Driving under the influence is one of those rare criminal offenses that otherwise law abiding citizens frequently end up being charged with as a result of a momentary lapse in judgment. If you fall into that category, and are now facing charges for driving under the influence (DUI), you probably just want the whole thing to go away. You can count on the prosecuting attorney knowing that is how you feel which is why they often offer first-time DUI defendants a probation only plea agreement very early on in the process. With a probation only plea agreement, you are assured of not being sentenced to any additional time in jail. Knowing you are not going back to jail, why shouldn’t you take the probation only DUI plea agreement offered to you by the prosecutor? You may ultimately decide that the plea agreement offered to you is in your best interest; however, there are several things you should consider before accepting any plea agreement.
Do You Really Understand the Terms of the Plea Agreement?
If you are not represented by an attorney at the time the prosecuting attorney offers you a plea agreement, you are basically relying on the prosecutor to explain the plea and give you advice. Remember, though, the prosecutor is the person who is trying to convict you. The prosecutor in under no obligation to assist you in any way. While it may be true that the terms of the plea agreement offered to you do not require you to return to jail, what the prosecutor is likely leaving out is that the plea agreement does actually sentence you to a term of imprisonment. That term of imprisonment is then suspended and you are allows to serve that time on probation; however, if you violate any of the terms of your probation you have a lengthy jail sentence (usually a year or more) that was originally suspended but that could be reinstated. The prosecutor is also unlikely to stress all of the fees, fines, and costs associated with accepting a guilty plea nor will the prosecutor likely hammer home the impact the conviction will have on your driving privileges. At the end of the day, you could be signing an agreement that you really do not understand and that failure to understand could be costly down the road.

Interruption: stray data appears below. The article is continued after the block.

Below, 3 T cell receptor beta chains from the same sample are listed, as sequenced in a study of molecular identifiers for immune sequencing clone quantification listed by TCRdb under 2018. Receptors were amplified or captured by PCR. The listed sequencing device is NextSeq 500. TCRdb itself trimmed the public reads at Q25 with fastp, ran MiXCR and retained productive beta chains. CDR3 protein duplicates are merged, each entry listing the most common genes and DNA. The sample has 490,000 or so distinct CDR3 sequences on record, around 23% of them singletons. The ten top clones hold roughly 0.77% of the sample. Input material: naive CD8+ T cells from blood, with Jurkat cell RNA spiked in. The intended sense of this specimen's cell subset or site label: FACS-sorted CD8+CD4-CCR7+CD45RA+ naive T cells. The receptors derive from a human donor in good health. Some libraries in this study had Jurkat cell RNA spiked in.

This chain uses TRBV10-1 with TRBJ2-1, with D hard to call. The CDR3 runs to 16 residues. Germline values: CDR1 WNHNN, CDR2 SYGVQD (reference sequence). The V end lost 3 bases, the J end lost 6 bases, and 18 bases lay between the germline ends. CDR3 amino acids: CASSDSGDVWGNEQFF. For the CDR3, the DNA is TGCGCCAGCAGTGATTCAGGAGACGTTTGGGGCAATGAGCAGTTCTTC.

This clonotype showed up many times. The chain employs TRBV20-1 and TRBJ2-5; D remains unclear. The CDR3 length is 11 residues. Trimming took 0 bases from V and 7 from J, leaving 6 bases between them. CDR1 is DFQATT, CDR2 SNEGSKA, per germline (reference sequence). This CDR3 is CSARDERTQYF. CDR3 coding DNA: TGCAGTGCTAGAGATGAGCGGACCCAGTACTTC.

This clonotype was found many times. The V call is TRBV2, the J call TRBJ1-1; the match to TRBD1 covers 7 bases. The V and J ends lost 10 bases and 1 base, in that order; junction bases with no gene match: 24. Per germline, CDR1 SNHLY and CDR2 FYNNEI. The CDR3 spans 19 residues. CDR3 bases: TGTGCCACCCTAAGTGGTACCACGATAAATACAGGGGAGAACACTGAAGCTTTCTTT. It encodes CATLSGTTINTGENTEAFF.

The True Price of Accepting a DUI Plea Agreement
Aside from the hidden terms and conditions of the actual plea agreement you sign, there are a number of other repercussion of accepting a DUI guilty plea agreement of which you may be unaware. These non-judicial consequences can be as serious, if not more serious, than the judicial sentence handed down by the judge. Some of the common short and long-term negative consequences of a DUI conviction may include:
- A requirement that you install an ignition interlock device in your vehicle in order to be able to drive.
- Dramatically increased insurance rates for several years after your conviction. Some people face rates at much as 300 percent higher after a DUI conviction.
- Professional disciplinary action if you hold a license such as a doctor, lawyer, school teacher, or nurse.
- Disqualification for a change of status if you are a foreign born national.
- Loss of visitation privileges or negative impact on custody of minor children.
Consulting with an Experienced Nebraska DUI Attorney
Although you may want the entire mess to just go away, don’t make the mistake of accepting the first offer handed to you by the State. Consult with an experienced Nebraska DUI attorney first. Although the police and the prosecutor often make it sound as if a conviction is a foregone conclusion, it may not be. You might have a defense that could avoid a conviction altogether. Even if a conviction is imminent, your attorney might be able to negotiate better terms for that agreement.
If you have been charged with driving under the influence (DUI) in the State of Nebraska, and the prosecuting attorney has offered you a guilty plea agreement, contact an experienced Nebraska DUI attorney at Petersen Law Office 24 hours a day at 402-513-2180 to discuss your case with an experienced DUI defense lawyer
- Who Is Prohibited from Possessing a Firearm in Nebraska? - Thursday, May 18, 2023
- Understanding a No Contact Order - Monday, May 15, 2023
- How Long Does a Minor in Possession Stay on Your Record in Nebraska? - Monday, April 10, 2023